September 14, 2021
The opioid epidemic has engulfed the United States over the past several years, leaving more people than ever battling an addiction. More than 2 million Americans misuse prescription drugs while another 15 million struggle with alcohol use disorder. Many people blame addicted individuals for their substance use — and this only adds to the difficulty of recovery.
Addiction, also called substance use disorder, is a disease that affects the brain and makes people unable to control their use of drugs or medications — even when that use is harmful. Someone suffering from addiction may make poor decisions to satisfy their need for a drug or substance, and going without the source of their addiction may lead to withdrawal symptoms.
Battling an addiction of any kind is exceedingly difficult, but social stigma can make it even harder: The negative views of family, friends, and others can prevent people from seeking help and may cause them to spiral deeper into their addiction.
Here are three things we all can do to help put an end to the stigmas surrounding addiction.
Addiction isn’t a choice or a weakness in a person’s will. Addiction changes the way the brain works and is recognized by the medical community as a disease. It must be treated that way. When you interact with someone who is facing addiction, treat them the way you would as if they were facing any other disease.
It’s tempting for people to blame those suffering from addiction for the choices they made or for allowing themselves to fall into addiction. It’s important, however, to be empathetic to those dealing with addiction. They may suffer discrimination in employment or in the health system — which only reinforces the cycle of addiction. Always treat those with an addiction empathetically and do your best to support them while they seek treatment options.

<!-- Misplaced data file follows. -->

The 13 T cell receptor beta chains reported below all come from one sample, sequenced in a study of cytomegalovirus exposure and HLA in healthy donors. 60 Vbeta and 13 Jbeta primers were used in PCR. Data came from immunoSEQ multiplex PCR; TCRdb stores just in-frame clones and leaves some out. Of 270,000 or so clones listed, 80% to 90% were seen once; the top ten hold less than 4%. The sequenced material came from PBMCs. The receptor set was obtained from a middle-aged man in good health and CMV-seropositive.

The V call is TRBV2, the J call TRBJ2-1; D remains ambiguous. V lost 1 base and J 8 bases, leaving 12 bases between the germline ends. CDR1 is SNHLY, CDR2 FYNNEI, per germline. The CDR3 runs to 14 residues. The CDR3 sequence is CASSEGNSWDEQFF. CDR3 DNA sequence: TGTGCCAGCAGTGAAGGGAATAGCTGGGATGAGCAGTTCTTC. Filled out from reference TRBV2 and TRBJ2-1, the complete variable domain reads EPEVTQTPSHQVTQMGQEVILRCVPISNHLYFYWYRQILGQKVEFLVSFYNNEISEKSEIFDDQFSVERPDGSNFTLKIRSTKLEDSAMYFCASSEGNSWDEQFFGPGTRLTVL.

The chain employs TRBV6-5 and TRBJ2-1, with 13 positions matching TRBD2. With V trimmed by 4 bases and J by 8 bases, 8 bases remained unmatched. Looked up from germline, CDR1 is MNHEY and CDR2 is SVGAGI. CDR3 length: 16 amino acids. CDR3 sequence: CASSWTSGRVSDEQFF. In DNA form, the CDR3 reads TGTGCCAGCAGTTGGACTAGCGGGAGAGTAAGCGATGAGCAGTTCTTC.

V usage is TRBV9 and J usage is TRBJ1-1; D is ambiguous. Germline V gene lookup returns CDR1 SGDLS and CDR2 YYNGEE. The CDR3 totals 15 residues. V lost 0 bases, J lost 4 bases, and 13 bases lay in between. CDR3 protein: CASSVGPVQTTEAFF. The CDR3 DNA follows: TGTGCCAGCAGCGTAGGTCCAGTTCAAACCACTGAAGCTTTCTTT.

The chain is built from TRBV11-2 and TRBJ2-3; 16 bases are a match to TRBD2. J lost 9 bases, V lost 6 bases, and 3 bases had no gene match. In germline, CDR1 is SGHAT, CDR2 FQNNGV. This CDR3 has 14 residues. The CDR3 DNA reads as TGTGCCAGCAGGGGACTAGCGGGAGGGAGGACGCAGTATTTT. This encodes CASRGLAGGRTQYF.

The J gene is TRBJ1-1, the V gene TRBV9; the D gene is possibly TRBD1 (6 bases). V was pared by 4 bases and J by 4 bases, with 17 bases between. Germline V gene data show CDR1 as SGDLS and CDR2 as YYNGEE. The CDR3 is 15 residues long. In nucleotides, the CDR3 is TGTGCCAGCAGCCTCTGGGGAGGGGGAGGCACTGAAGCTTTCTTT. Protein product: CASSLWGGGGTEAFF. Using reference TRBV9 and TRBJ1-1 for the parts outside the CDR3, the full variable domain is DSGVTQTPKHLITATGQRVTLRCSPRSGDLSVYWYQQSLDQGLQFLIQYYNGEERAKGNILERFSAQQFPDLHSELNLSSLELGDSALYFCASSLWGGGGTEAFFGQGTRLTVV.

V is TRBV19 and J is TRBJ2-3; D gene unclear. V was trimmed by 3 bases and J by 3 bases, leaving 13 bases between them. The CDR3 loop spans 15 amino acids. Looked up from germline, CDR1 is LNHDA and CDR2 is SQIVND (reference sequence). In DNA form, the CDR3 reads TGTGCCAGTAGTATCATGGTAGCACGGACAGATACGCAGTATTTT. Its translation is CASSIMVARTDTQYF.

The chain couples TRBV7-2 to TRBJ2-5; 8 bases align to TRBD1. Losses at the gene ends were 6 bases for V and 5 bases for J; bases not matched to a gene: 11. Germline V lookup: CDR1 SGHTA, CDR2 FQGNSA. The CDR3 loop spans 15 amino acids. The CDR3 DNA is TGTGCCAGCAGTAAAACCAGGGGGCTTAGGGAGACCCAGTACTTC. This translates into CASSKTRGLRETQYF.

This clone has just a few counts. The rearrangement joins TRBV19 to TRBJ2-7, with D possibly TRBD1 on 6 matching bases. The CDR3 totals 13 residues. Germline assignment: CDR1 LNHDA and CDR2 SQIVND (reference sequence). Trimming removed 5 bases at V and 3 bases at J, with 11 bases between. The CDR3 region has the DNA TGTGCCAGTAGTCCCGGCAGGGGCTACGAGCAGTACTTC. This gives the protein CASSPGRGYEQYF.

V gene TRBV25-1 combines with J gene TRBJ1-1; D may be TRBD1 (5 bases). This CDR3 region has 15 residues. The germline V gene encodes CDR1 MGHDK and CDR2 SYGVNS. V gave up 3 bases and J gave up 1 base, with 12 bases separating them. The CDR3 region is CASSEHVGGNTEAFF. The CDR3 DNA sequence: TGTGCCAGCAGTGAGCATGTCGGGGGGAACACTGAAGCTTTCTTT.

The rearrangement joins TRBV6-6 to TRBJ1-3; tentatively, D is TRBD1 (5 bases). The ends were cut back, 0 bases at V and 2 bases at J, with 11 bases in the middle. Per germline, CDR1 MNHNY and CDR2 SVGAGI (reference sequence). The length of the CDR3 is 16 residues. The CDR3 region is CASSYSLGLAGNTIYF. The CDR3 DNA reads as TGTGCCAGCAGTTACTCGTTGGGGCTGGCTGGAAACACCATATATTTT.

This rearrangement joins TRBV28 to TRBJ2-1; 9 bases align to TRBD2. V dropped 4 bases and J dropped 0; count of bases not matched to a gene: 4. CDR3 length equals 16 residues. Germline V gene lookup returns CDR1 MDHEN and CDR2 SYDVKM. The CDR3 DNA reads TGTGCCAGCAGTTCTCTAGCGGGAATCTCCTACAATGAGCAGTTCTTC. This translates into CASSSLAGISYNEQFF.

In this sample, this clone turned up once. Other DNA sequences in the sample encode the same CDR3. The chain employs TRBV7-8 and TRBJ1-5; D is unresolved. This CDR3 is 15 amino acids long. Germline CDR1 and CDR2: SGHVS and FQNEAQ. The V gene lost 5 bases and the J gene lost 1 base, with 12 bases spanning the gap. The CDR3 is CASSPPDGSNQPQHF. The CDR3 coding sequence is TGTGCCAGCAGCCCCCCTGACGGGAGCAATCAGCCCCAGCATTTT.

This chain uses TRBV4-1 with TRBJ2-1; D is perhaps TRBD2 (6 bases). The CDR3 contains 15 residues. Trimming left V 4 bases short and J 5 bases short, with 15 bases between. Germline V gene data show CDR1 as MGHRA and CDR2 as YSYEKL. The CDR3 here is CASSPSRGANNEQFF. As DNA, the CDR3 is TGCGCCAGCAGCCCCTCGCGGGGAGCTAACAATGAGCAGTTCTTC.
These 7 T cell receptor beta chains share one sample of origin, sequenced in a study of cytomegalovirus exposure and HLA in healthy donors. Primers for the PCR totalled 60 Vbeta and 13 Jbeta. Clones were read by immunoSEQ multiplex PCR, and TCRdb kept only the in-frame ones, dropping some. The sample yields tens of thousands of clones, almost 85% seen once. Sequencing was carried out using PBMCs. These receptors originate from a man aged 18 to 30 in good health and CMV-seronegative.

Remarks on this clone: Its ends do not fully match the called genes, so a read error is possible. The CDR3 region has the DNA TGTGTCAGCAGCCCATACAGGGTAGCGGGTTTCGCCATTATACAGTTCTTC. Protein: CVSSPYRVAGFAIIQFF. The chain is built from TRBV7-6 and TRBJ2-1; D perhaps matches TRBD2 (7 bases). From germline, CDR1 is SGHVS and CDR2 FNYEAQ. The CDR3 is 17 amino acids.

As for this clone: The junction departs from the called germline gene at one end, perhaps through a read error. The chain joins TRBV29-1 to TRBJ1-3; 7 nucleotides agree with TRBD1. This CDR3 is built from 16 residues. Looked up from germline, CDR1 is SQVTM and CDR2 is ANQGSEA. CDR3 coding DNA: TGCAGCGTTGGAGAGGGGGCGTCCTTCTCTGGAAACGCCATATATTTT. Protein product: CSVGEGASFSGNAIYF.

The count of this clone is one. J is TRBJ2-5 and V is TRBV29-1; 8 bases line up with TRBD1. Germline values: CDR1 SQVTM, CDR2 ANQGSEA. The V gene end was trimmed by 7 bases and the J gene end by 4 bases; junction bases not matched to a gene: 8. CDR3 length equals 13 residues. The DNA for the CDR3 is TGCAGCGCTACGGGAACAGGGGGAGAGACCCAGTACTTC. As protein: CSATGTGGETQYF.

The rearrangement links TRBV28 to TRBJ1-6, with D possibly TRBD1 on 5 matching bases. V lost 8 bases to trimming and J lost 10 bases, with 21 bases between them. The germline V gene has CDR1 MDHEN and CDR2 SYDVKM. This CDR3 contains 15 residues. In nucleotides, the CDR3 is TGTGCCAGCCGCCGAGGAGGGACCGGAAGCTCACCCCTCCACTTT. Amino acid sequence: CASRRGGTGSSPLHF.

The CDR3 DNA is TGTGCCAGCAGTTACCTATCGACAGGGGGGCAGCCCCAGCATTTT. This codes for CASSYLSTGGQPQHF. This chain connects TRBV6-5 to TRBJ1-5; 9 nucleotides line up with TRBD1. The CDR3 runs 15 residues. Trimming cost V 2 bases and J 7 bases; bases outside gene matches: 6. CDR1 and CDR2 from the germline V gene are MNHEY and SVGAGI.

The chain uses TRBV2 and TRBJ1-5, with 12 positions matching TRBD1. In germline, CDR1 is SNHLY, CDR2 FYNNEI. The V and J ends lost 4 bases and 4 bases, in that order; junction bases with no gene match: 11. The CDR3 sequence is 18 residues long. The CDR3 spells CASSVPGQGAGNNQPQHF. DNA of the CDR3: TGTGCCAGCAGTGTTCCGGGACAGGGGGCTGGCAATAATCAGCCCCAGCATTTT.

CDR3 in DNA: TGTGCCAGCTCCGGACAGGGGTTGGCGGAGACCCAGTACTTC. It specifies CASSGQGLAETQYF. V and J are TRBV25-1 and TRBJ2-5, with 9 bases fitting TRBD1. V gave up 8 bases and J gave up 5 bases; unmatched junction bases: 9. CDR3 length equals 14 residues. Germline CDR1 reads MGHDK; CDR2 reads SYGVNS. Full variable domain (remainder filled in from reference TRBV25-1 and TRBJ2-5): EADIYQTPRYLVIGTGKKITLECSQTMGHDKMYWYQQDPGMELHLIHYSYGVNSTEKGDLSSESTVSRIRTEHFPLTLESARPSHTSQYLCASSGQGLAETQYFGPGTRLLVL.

A staggering 90 percent of people with an addiction don’t receive treatment. The language you and others use regarding addiction and substance abuse can have a significant impact on whether someone suffering opens up or seeks help. Speak up about your willingness to support them and combat negative stereotypes that can cause people to self-stigmatize.
Anyone who has battled addiction, or seen someone in their family struggle with substance use disorder, knows that support is key to defeating this debilitating disease. You can make a difference — and potentially save a life — by doing your part to battle these stigmas so those suffering can feel comfortable seeking treatment and getting on the path to a healthy life.